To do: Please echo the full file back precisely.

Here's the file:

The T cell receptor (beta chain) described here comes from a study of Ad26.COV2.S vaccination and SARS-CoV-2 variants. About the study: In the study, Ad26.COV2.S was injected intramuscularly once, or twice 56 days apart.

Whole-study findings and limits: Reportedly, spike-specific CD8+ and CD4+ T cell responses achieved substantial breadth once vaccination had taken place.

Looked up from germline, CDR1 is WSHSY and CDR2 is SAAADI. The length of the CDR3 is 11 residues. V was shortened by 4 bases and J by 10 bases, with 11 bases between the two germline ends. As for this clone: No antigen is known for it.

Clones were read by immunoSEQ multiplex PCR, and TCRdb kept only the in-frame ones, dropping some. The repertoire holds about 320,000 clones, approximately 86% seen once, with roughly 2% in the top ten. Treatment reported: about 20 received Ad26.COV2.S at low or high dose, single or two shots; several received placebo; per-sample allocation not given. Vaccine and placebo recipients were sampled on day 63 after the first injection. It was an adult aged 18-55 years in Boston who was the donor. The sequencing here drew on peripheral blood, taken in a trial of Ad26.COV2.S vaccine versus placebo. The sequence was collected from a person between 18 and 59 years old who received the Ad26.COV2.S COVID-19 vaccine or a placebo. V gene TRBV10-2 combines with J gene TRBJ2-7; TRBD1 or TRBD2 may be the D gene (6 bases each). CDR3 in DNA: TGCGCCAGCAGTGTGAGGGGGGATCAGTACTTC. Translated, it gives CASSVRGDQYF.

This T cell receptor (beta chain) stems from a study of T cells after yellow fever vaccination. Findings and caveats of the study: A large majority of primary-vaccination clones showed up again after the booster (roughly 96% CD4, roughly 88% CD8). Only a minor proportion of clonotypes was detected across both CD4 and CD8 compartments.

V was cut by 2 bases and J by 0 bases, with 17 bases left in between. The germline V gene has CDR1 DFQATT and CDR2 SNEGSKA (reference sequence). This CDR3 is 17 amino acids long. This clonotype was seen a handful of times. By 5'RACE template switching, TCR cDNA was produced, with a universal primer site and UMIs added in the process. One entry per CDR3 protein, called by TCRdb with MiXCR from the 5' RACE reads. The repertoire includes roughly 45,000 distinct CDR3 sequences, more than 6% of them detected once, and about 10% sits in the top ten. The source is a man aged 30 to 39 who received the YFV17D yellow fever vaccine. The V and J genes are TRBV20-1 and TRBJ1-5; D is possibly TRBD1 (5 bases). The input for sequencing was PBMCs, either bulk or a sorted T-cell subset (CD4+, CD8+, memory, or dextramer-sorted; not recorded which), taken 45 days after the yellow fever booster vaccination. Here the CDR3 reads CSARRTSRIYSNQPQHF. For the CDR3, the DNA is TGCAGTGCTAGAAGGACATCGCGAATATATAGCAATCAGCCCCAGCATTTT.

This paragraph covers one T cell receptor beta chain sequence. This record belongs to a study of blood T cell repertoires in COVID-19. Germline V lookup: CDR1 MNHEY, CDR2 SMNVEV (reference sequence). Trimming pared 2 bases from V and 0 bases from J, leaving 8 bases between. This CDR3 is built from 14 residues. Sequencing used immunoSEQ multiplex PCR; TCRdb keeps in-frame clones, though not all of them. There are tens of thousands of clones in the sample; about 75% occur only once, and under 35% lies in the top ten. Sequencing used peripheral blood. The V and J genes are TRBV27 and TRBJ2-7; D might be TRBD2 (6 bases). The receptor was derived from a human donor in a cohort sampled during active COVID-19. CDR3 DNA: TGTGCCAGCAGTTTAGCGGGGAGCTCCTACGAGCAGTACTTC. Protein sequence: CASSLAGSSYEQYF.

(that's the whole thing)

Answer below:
The T cell receptor (beta chain) described here comes from a study of Ad26.COV2.S vaccination and SARS-CoV-2 variants. About the study: In the study, Ad26.COV2.S was injected intramuscularly once, or twice 56 days apart.

Whole-study findings and limits: Reportedly, spike-specific CD8+ and CD4+ T cell responses achieved substantial breadth once vaccination had taken place.

Looked up from germline, CDR1 is WSHSY and CDR2 is SAAADI. The length of the CDR3 is 11 residues. V was shortened by 4 bases and J by 10 bases, with 11 bases between the two germline ends. As for this clone: No antigen is known for it.

Clones were read by immunoSEQ multiplex PCR, and TCRdb kept only the in-frame ones, dropping some. The repertoire holds about 320,000 clones, approximately 86% seen once, with roughly 2% in the top ten. Treatment reported: about 20 received Ad26.COV2.S at low or high dose, single or two shots; several received placebo; per-sample allocation not given. Vaccine and placebo recipients were sampled on day 63 after the first injection. It was an adult aged 18-55 years in Boston who was the donor. The sequencing here drew on peripheral blood, taken in a trial of Ad26.COV2.S vaccine versus placebo. The sequence was collected from a person between 18 and 59 years old who received the Ad26.COV2.S COVID-19 vaccine or a placebo. V gene TRBV10-2 combines with J gene TRBJ2-7; TRBD1 or TRBD2 may be the D gene (6 bases each). CDR3 in DNA: TGCGCCAGCAGTGTGAGGGGGGATCAGTACTTC. Translated, it gives CASSVRGDQYF.

This T cell receptor (beta chain) stems from a study of T cells after yellow fever vaccination. Findings and caveats of the study: A large majority of primary-vaccination clones showed up again after the booster (roughly 96% CD4, roughly 88% CD8). Only a minor proportion of clonotypes was detected across both CD4 and CD8 compartments.

V was cut by 2 bases and J by 0 bases, with 17 bases left in between. The germline V gene has CDR1 DFQATT and CDR2 SNEGSKA (reference sequence). This CDR3 is 17 amino acids long. This clonotype was seen a handful of times. By 5'RACE template switching, TCR cDNA was produced, with a universal primer site and UMIs added in the process. One entry per CDR3 protein, called by TCRdb with MiXCR from the 5' RACE reads. The repertoire includes roughly 45,000 distinct CDR3 sequences, more than 6% of them detected once, and about 10% sits in the top ten. The source is a man aged 30 to 39 who received the YFV17D yellow fever vaccine. The V and J genes are TRBV20-1 and TRBJ1-5; D is possibly TRBD1 (5 bases). The input for sequencing was PBMCs, either bulk or a sorted T-cell subset (CD4+, CD8+, memory, or dextramer-sorted; not recorded which), taken 45 days after the yellow fever booster vaccination. Here the CDR3 reads CSARRTSRIYSNQPQHF. For the CDR3, the DNA is TGCAGTGCTAGAAGGACATCGCGAATATATAGCAATCAGCCCCAGCATTTT.

This paragraph covers one T cell receptor beta chain sequence. This record belongs to a study of blood T cell repertoires in COVID-19. Germline V lookup: CDR1 MNHEY, CDR2 SMNVEV (reference sequence). Trimming pared 2 bases from V and 0 bases from J, leaving 8 bases between. This CDR3 is built from 14 residues. Sequencing used immunoSEQ multiplex PCR; TCRdb keeps in-frame clones, though not all of them. There are tens of thousands of clones in the sample; about 75% occur only once, and under 35% lies in the top ten. Sequencing used peripheral blood. The V and J genes are TRBV27 and TRBJ2-7; D might be TRBD2 (6 bases). The receptor was derived from a human donor in a cohort sampled during active COVID-19. CDR3 DNA: TGTGCCAGCAGTTTAGCGGGGAGCTCCTACGAGCAGTACTTC. Protein sequence: CASSLAGSSYEQYF.